[darcs-users] A formalization of Darcs patch theory using inverse semigroups (apfelmus)
Jason Dagit
dagit at codersbase.com
Thu Oct 29 15:48:29 UTC 2009
On Thu, Oct 29, 2009 at 6:50 AM, Heinrich Apfelmus <
apfelmus at quantentunnel.de> wrote:
> Jason Dagit wrote:
> > Heinrich Apfelmus wrote:
> >> Eric Kow wrote:
> >>
> >>> You may be interested in a related (but seemingly different) test for
> >>> something the OT people call 'convergence'.
> >>>
> >>> http://darcs.net/tests/failing-issue1609_ot_convergence.sh
> >>>
> >> It appears to me that, in terms of commutators, this 'convergence'
> property
> >> from OT is to be expressed as follows:
> >>
> >> patches C, A, B in that order
> >>
> >> if A B commutes to B' A' and
> >> C (AB) commutes to (AB)' C1' and
> >> C (B'A') commutes to (B'A')' C2'
> >> then
> >> (AB)' C1' and (B'A')' C2' should have the same effect
> >>
> >> In particular, I have chosen
> >>
> >> C = invert op3
> >> A = op1
> >> B = T(op2,op1)
>
> (This is the property TP2 from
>
> http://en.wikipedia.decenturl.com/ot-convergence
>
> translated to darcs-style patch theory.)
>
> > I'm having trouble understanding this because in darcs we don't have a
> > primitive to commute two patches. We can do this by repeated commutes
> > though. So, if you defined C (AB) commutes to (AB)' C1', as something
> along
> > the lines of A'B'C1', then I'd be happier.
>
> Yes, I meant " C (AB) commutes to (AB)' C1' " to be some kind of
> shorthand notation that says that C can be commuted past A and B
> ___ _____
> C A B <-> Ac Ca B <-> Ac Bc C1'
> ^^^^ ^^^^^
> with the understanding that
>
> (AB)' := Ac Bc
>
> and likewise for " C (B' A') <-> (B' A') C2' ".
>
>
> Note however that in his paper, Judah extends commutation to sequences
> of patches and proves that things like the above work as expected. This
> is very handy!
>
>
> >> What my curiosity asks is slightly different, namely whether
> >>
> >> if A B commutes to B' A' and
> >> C A commutes to Ac Ca and
> >> C B' commutes to B'c Cb
> >> then
> >> do Ca B or Cb A' actually commute as well?
> >>
> >> In other words, it asks whether the postulated commutations in the
> >> convergence property actually hold. It could well be possible to commute
> the
> >> C past the A and the C past the B' separately, but impossible to commute
> C
> >> past both at the same time.
> >>
> >
> > Ah, yes, so we're wondering about the same thing.
>
> Not sure, but hopefully yes. :)
>
> > Using Judah's idea of sensible sequence, and the 'intent' of patch theory
> > that says reordering a sequence via commute to another sensible sequence
> > doesn't change the state of the pristine, then we should have either a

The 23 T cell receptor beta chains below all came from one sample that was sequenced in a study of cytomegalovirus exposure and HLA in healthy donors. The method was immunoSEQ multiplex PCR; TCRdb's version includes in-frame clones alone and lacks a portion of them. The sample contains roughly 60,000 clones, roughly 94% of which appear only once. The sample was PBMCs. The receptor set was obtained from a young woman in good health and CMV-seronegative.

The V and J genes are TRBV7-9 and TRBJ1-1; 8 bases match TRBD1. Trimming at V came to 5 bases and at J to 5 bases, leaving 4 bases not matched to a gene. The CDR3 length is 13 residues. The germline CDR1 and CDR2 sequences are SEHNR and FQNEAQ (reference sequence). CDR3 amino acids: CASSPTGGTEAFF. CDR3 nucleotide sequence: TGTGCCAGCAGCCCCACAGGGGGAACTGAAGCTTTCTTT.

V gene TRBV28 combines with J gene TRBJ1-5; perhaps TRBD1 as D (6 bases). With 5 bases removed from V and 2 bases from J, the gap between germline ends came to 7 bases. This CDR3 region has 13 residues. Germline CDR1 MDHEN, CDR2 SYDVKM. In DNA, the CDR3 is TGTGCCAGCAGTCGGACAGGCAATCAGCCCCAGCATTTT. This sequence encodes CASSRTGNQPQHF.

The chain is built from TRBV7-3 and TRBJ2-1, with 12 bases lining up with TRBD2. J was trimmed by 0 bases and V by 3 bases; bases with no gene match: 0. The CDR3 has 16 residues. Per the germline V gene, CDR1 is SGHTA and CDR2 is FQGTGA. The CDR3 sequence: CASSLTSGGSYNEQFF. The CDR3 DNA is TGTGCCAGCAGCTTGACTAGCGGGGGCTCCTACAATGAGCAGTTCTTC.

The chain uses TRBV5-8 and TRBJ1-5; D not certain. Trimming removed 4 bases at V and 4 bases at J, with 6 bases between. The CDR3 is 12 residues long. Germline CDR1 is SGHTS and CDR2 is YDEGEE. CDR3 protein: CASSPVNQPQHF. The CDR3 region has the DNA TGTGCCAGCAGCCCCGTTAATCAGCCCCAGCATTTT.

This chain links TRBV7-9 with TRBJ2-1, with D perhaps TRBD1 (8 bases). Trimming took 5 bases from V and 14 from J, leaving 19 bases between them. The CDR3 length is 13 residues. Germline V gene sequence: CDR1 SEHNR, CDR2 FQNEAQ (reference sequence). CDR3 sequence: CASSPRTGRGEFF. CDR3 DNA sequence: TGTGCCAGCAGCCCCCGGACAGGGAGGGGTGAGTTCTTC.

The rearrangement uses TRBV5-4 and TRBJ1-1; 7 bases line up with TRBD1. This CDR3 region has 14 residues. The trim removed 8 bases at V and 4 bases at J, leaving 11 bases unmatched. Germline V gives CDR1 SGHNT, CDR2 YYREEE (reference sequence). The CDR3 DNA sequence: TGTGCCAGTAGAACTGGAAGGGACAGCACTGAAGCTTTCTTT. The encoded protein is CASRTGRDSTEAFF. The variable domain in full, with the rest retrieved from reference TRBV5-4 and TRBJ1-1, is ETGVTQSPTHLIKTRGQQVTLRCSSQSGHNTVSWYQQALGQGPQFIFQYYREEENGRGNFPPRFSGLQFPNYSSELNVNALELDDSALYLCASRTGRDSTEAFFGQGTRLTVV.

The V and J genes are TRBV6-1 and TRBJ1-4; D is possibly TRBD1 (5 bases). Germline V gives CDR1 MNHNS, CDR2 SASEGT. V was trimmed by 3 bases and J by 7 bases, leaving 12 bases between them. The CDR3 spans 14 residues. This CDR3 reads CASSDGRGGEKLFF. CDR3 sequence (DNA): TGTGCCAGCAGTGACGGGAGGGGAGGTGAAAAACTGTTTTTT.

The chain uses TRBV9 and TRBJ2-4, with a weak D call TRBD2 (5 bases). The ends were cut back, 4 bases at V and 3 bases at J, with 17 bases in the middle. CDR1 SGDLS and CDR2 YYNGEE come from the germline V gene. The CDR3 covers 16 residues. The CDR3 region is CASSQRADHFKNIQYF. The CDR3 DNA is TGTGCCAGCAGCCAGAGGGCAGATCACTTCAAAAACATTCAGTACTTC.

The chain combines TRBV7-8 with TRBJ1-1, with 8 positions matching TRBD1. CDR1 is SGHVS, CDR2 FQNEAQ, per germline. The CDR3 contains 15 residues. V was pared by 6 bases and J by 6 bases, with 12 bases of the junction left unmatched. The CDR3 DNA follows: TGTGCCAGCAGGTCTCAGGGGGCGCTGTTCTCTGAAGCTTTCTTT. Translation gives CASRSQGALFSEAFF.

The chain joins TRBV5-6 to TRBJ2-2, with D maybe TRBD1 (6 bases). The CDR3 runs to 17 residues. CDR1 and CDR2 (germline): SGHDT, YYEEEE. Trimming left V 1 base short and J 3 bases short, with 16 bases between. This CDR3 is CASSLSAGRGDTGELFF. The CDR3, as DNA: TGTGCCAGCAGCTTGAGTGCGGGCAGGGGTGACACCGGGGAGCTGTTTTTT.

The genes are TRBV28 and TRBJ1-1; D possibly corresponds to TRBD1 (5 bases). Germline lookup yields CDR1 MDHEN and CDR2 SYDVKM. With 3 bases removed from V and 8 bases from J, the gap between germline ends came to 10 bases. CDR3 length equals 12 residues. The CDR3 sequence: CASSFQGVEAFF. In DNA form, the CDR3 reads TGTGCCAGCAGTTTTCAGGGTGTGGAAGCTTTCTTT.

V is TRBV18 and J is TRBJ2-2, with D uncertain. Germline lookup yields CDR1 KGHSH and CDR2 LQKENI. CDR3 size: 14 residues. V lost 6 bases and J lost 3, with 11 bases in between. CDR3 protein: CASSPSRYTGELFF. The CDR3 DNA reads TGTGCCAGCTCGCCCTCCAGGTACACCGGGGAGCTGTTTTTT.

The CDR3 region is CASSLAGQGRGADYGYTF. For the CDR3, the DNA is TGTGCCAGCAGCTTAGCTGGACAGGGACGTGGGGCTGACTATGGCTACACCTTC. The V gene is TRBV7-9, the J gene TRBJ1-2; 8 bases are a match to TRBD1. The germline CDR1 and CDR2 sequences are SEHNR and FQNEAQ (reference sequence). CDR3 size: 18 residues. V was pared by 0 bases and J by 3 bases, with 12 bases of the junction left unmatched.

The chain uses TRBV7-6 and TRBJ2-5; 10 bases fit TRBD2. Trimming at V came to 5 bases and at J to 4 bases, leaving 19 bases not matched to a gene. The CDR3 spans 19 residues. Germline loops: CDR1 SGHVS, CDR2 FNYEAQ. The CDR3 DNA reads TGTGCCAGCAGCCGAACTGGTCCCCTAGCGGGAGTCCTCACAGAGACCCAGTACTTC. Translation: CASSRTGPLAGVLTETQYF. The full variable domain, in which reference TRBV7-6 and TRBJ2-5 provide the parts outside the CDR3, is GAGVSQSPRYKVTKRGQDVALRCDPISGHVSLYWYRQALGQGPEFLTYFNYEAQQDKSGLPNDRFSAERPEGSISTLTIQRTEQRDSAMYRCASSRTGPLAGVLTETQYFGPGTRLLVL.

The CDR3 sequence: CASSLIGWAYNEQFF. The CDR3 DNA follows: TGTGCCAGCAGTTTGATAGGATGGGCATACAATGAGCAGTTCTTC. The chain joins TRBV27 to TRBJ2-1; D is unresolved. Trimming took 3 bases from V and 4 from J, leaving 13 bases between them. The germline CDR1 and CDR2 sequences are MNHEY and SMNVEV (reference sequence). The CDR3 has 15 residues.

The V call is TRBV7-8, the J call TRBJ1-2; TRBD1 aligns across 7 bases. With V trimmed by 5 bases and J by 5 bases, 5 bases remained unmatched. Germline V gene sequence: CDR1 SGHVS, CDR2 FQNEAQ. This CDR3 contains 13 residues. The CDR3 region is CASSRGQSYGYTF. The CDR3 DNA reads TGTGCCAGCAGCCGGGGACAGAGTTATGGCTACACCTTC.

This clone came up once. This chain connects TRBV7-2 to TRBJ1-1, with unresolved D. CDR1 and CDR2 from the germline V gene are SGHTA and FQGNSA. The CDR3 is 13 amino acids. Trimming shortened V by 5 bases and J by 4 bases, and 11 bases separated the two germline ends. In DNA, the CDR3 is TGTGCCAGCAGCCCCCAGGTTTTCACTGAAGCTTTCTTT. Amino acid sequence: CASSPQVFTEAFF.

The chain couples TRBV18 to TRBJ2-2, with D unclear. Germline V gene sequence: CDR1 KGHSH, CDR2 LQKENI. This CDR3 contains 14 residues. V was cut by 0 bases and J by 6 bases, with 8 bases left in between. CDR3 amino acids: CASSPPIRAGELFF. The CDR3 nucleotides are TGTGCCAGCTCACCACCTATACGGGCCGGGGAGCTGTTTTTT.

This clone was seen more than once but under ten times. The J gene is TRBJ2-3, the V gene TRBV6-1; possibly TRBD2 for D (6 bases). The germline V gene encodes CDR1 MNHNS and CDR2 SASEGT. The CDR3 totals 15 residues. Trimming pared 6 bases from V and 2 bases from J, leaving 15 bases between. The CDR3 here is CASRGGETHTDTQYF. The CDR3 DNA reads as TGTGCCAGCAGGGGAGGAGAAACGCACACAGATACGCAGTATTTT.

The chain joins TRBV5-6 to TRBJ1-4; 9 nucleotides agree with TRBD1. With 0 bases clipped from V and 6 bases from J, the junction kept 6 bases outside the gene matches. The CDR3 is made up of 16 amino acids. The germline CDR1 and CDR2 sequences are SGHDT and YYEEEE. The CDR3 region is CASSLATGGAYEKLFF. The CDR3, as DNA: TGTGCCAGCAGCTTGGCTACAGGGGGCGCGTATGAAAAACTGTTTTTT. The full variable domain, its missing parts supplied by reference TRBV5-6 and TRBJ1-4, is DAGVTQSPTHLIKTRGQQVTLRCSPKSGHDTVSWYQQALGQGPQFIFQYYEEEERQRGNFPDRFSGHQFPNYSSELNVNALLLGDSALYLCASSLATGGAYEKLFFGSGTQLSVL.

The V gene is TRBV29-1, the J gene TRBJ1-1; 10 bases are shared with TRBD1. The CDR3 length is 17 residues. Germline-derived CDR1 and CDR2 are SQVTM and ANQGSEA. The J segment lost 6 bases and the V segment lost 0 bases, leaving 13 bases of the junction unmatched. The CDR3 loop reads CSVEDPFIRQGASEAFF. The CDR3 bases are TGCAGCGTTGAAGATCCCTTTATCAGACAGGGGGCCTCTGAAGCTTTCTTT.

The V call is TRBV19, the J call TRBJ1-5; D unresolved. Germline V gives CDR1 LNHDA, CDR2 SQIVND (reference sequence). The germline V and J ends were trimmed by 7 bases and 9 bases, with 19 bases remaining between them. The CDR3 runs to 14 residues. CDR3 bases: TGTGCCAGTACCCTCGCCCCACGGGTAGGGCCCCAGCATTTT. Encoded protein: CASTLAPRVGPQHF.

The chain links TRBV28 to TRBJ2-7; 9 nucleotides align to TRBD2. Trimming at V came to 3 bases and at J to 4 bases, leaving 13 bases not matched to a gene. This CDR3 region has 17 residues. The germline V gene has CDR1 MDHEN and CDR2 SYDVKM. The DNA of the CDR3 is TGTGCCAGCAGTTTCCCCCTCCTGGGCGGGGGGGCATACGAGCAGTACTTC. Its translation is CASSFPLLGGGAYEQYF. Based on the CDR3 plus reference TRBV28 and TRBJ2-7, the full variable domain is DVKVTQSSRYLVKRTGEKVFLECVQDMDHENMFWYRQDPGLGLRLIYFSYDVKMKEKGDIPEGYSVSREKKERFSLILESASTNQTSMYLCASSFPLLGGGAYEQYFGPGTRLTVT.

> > theorem, lemma, or axiom that states if C A commutes to Ac Ca, and AB
> > commutes to B'A', then Ca B commutes.
>
> This is not true verbatim; you forgot the premise that C B' should
> commute as well. Maybe you meant to include it?
>
> Counterexample to the weaker version:
>
> C = create file "foo"
> A = change file "useless-bystander"
> B = delete file "foo"
>
> In other words, the changes C and B cannot be interchanged while A is
> independent of both. Then,
>
> C A <-> Ac Ca
> A B <-> B' A'
>
> but Ca B does not commute.
>
>
> > The 'intent' of patch theory is that C A and Ac Ca give the same pristine
> > state. C and Ca represent the same transformation, but with different
> > domains (which means in the patch format we tweak the representation so
> that
> > a hunk applies to a different line in the file than it used it, as an
> > example). In other words, if C A is sensible and Ac Ca is sensible, we
> want
> > them to mean the same thing. That is, Ca and C are different
> > representations of the same transformation. So if one of them commutes
> with
> > B or B' then the other one should as well, assuming all the results are
> > sensible sequences.
>
> Yes, exactly. (I'm not sure whether Judah's notion of sensible applies
> here, however, at least in its current formalization.)
>
>
> My amusing (to me) observation was that this "intuitively correct"
> property is equivalent to the following property about merges:
>
> Consider three concurrent patches
>
> X = C^(-1) inverse of C
> Y = A
> Z = B'
>
> visually:
>
> +-- X +-- C --<
> | |
> >---+-- Y <=> +-- A (-- B)
> | |
> +-- Z +-- B'
>
> X Y Z concurrent <=> C A B in sequence
>
> such that
>
> X and Y can be merged (i.e. X and Y^(-1) commute)
> Y and Z can be merged (...)
> Z and X can be merged (...)
>
I don't understand the setup of this example. What does it mean for two or
more patches to be concurrent? Also, the notation for your diagram is
unfamiliar so I need an explanation of the symbols (>--) vs. (--<), (-- B),
what does + represent, etc. At first I thought it was an ASCII art tree,
but if that is true why do you say C A B is a sequence when they appear to
branch from the same level of the tree? And I think you might have more
than one notation for inverses, C^(-1) vs. (--B).
Do you think it would help if we used the context notation here? For
example, this is what I think you mean:
oXx, oYy, oZz, would mean that X, Y, and Z all have the same pre-context
(meaning they all apply to the same sequence of patches).
and you have, iCcAaBb as a sequence. So then, I think you mean to commute
A and B so that we get cB'd.
In this notation the lower case letters represent the context of the
patches. The context before the patch is the pre-context and it is where
the patch applies, similar to the domain of a function. The post-context is
the resulting context from applying the patch (so, c = i with C on the end).
When patches are in a sequence we omit the contexts that are implied or
redundant.
Thanks,
Jason
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